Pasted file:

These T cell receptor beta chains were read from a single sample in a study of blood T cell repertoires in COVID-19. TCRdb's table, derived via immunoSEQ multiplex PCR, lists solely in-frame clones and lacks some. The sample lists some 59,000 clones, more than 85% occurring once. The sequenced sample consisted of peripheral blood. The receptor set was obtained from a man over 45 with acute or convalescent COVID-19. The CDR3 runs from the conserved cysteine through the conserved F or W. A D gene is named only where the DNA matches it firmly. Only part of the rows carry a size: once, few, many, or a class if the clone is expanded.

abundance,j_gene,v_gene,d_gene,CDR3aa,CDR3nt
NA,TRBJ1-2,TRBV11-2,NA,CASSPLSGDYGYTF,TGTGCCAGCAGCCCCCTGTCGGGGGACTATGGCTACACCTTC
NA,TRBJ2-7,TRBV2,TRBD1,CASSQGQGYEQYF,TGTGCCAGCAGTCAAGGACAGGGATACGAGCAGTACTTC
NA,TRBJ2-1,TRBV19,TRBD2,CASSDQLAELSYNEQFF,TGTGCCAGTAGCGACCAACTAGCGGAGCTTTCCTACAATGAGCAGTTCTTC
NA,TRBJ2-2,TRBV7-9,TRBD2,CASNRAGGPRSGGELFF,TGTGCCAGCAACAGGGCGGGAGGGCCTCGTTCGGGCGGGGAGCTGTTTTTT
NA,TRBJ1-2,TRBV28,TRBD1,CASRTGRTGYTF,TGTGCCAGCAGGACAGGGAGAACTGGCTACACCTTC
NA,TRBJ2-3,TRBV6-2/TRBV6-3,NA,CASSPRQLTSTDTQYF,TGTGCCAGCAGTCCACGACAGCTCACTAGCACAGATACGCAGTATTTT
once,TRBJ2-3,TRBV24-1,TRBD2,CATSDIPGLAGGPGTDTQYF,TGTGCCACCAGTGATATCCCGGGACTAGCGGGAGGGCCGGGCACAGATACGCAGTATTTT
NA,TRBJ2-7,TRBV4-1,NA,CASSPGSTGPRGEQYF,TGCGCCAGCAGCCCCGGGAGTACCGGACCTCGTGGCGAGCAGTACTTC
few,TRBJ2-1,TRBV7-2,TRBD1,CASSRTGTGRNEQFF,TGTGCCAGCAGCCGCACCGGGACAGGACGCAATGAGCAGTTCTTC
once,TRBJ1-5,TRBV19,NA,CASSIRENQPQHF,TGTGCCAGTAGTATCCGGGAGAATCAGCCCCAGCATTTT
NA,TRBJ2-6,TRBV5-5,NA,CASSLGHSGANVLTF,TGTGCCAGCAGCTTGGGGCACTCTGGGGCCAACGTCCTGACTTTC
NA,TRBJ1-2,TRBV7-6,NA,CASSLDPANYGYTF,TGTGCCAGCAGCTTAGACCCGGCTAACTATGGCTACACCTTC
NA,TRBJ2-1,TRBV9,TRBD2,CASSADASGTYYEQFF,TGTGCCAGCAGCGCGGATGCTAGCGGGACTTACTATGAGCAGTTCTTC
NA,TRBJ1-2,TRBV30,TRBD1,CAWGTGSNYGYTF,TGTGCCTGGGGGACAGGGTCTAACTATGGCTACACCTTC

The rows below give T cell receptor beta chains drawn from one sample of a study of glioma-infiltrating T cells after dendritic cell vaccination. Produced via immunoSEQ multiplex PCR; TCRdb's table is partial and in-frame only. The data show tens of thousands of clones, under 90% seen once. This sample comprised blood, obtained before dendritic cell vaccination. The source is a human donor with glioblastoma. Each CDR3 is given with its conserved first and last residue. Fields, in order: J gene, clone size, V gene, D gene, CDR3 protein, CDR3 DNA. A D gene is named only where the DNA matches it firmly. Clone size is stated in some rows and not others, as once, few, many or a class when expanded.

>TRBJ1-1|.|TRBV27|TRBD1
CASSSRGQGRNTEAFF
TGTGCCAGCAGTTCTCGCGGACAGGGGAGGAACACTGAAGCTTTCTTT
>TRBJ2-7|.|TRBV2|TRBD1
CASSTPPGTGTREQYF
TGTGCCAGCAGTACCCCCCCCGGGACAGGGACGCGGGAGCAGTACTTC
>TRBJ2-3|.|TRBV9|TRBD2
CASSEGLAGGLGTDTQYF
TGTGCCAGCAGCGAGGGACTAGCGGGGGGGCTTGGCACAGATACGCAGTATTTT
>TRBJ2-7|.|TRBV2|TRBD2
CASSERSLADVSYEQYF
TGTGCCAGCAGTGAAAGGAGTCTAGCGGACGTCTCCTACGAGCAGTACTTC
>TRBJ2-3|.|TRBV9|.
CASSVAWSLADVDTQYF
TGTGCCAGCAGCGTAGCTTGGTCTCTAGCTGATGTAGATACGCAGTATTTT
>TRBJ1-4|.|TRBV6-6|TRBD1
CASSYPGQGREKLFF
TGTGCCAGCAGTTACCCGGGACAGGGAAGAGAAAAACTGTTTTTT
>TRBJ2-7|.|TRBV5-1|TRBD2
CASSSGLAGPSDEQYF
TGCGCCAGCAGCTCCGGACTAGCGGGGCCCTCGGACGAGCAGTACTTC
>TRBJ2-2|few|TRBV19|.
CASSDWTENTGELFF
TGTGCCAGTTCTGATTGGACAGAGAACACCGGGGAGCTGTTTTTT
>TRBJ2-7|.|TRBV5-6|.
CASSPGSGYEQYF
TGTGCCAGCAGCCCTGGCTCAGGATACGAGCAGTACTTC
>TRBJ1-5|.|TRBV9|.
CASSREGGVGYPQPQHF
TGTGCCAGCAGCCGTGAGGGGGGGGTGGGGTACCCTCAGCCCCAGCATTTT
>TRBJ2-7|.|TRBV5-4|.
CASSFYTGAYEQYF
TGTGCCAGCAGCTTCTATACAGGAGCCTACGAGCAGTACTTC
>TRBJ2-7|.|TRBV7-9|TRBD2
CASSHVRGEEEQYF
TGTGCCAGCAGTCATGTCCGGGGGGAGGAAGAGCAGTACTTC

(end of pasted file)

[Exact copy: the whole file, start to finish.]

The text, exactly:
These T cell receptor beta chains were read from a single sample in a study of blood T cell repertoires in COVID-19. TCRdb's table, derived via immunoSEQ multiplex PCR, lists solely in-frame clones and lacks some. The sample lists some 59,000 clones, more than 85% occurring once. The sequenced sample consisted of peripheral blood. The receptor set was obtained from a man over 45 with acute or convalescent COVID-19. The CDR3 runs from the conserved cysteine through the conserved F or W. A D gene is named only where the DNA matches it firmly. Only part of the rows carry a size: once, few, many, or a class if the clone is expanded.

abundance,j_gene,v_gene,d_gene,CDR3aa,CDR3nt
NA,TRBJ1-2,TRBV11-2,NA,CASSPLSGDYGYTF,TGTGCCAGCAGCCCCCTGTCGGGGGACTATGGCTACACCTTC
NA,TRBJ2-7,TRBV2,TRBD1,CASSQGQGYEQYF,TGTGCCAGCAGTCAAGGACAGGGATACGAGCAGTACTTC
NA,TRBJ2-1,TRBV19,TRBD2,CASSDQLAELSYNEQFF,TGTGCCAGTAGCGACCAACTAGCGGAGCTTTCCTACAATGAGCAGTTCTTC
NA,TRBJ2-2,TRBV7-9,TRBD2,CASNRAGGPRSGGELFF,TGTGCCAGCAACAGGGCGGGAGGGCCTCGTTCGGGCGGGGAGCTGTTTTTT
NA,TRBJ1-2,TRBV28,TRBD1,CASRTGRTGYTF,TGTGCCAGCAGGACAGGGAGAACTGGCTACACCTTC
NA,TRBJ2-3,TRBV6-2/TRBV6-3,NA,CASSPRQLTSTDTQYF,TGTGCCAGCAGTCCACGACAGCTCACTAGCACAGATACGCAGTATTTT
once,TRBJ2-3,TRBV24-1,TRBD2,CATSDIPGLAGGPGTDTQYF,TGTGCCACCAGTGATATCCCGGGACTAGCGGGAGGGCCGGGCACAGATACGCAGTATTTT
NA,TRBJ2-7,TRBV4-1,NA,CASSPGSTGPRGEQYF,TGCGCCAGCAGCCCCGGGAGTACCGGACCTCGTGGCGAGCAGTACTTC
few,TRBJ2-1,TRBV7-2,TRBD1,CASSRTGTGRNEQFF,TGTGCCAGCAGCCGCACCGGGACAGGACGCAATGAGCAGTTCTTC
once,TRBJ1-5,TRBV19,NA,CASSIRENQPQHF,TGTGCCAGTAGTATCCGGGAGAATCAGCCCCAGCATTTT
NA,TRBJ2-6,TRBV5-5,NA,CASSLGHSGANVLTF,TGTGCCAGCAGCTTGGGGCACTCTGGGGCCAACGTCCTGACTTTC
NA,TRBJ1-2,TRBV7-6,NA,CASSLDPANYGYTF,TGTGCCAGCAGCTTAGACCCGGCTAACTATGGCTACACCTTC
NA,TRBJ2-1,TRBV9,TRBD2,CASSADASGTYYEQFF,TGTGCCAGCAGCGCGGATGCTAGCGGGACTTACTATGAGCAGTTCTTC
NA,TRBJ1-2,TRBV30,TRBD1,CAWGTGSNYGYTF,TGTGCCTGGGGGACAGGGTCTAACTATGGCTACACCTTC

The rows below give T cell receptor beta chains drawn from one sample of a study of glioma-infiltrating T cells after dendritic cell vaccination. Produced via immunoSEQ multiplex PCR; TCRdb's table is partial and in-frame only. The data show tens of thousands of clones, under 90% seen once. This sample comprised blood, obtained before dendritic cell vaccination. The source is a human donor with glioblastoma. Each CDR3 is given with its conserved first and last residue. Fields, in order: J gene, clone size, V gene, D gene, CDR3 protein, CDR3 DNA. A D gene is named only where the DNA matches it firmly. Clone size is stated in some rows and not others, as once, few, many or a class when expanded.

>TRBJ1-1|.|TRBV27|TRBD1
CASSSRGQGRNTEAFF
TGTGCCAGCAGTTCTCGCGGACAGGGGAGGAACACTGAAGCTTTCTTT
>TRBJ2-7|.|TRBV2|TRBD1
CASSTPPGTGTREQYF
TGTGCCAGCAGTACCCCCCCCGGGACAGGGACGCGGGAGCAGTACTTC
>TRBJ2-3|.|TRBV9|TRBD2
CASSEGLAGGLGTDTQYF
TGTGCCAGCAGCGAGGGACTAGCGGGGGGGCTTGGCACAGATACGCAGTATTTT
>TRBJ2-7|.|TRBV2|TRBD2
CASSERSLADVSYEQYF
TGTGCCAGCAGTGAAAGGAGTCTAGCGGACGTCTCCTACGAGCAGTACTTC
>TRBJ2-3|.|TRBV9|.
CASSVAWSLADVDTQYF
TGTGCCAGCAGCGTAGCTTGGTCTCTAGCTGATGTAGATACGCAGTATTTT
>TRBJ1-4|.|TRBV6-6|TRBD1
CASSYPGQGREKLFF
TGTGCCAGCAGTTACCCGGGACAGGGAAGAGAAAAACTGTTTTTT
>TRBJ2-7|.|TRBV5-1|TRBD2
CASSSGLAGPSDEQYF
TGCGCCAGCAGCTCCGGACTAGCGGGGCCCTCGGACGAGCAGTACTTC
>TRBJ2-2|few|TRBV19|.
CASSDWTENTGELFF
TGTGCCAGTTCTGATTGGACAGAGAACACCGGGGAGCTGTTTTTT
>TRBJ2-7|.|TRBV5-6|.
CASSPGSGYEQYF
TGTGCCAGCAGCCCTGGCTCAGGATACGAGCAGTACTTC
>TRBJ1-5|.|TRBV9|.
CASSREGGVGYPQPQHF
TGTGCCAGCAGCCGTGAGGGGGGGGTGGGGTACCCTCAGCCCCAGCATTTT
>TRBJ2-7|.|TRBV5-4|.
CASSFYTGAYEQYF
TGTGCCAGCAGCTTCTATACAGGAGCCTACGAGCAGTACTTC
>TRBJ2-7|.|TRBV7-9|TRBD2
CASSHVRGEEEQYF
TGTGCCAGCAGTCATGTCCGGGGGGAGGAAGAGCAGTACTTC